Intermediate Water Bearing Zones are contaminated above standards. The contamination includes Metals and
General Chemistry analytical Categories. Page 4-7 (attachment 1a-2) states that

“all three landfill site water bearing zones flow into the Mohawk River”.

2e. Groundwater samples were not collected from Bedrock Wells for evaluation in the Environmental
Assessment Report,

Groundwater samples were not collected from Bedrock Wells for evaluation in the Environmental Assessment
Report due to the reason stated on Page 4-10 that;

“these locations are identified in the currently approved EMSAP as contingency sampling locations”.

2f. Based upon the contour map figures in the DEIS for top of bedrock, upper and intermediate groundwater
zone contour maps that a large portion of the preferential groundwater flow would be directed through Area 1
and the Unnamed Area constituting the Inactive hazardous waste site.

The DEIS figure 2-1 indicates the Top of Rock Contour Map. Figures 2-6 and 2-7 are of the Upper and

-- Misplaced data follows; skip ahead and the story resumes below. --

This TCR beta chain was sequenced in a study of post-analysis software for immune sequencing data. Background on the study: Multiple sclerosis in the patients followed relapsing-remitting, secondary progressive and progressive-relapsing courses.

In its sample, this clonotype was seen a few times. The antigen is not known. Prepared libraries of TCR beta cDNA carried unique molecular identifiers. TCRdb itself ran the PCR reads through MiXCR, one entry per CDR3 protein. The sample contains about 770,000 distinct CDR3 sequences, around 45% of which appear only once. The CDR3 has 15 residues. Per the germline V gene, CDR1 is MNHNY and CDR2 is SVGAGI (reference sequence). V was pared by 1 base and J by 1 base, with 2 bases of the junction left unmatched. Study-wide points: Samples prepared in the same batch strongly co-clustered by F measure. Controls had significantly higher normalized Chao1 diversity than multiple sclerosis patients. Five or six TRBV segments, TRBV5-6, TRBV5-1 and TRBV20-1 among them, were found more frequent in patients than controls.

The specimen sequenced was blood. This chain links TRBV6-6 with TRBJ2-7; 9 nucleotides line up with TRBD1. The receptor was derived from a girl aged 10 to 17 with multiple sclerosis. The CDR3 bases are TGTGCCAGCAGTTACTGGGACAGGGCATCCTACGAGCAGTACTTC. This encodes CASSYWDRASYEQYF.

Intermediate Groundwater Contour Maps. All these figures seem to indicate preferential groundwater flow for a
major portion of the landfill would be to the northeast through Area 1, the Unnamed Area and the area north of
the Route 9, Cohoes Crescent Road intersection. These areas constitute the entire Inactive Hazardous Waste
Site. It would appear all these areas would also be in communication with the bordering Mohawk River.

Attachment 2f-1 is a blown up portion of Figure Existing Monitoring Well Location Map along these areas. The
distance from MW-3 to the MW 2013 monitoring well group is about 1800 feet. Based upon the figure this
1800 foot, one third a mile span of what would appear to be a very important monitoring area only has three
well locations. It’s possible there are additional wells here because 600 feet along the River in this area is
entirely blocked out by the large Legend Key Block placed there on the Map. It should also be noted that
although groundwater potentially flows in a northeast direction east of the MW 2013 well group, there is no
indication there are any wells to the east or northeast to monitor water quality before it enters the Mohawk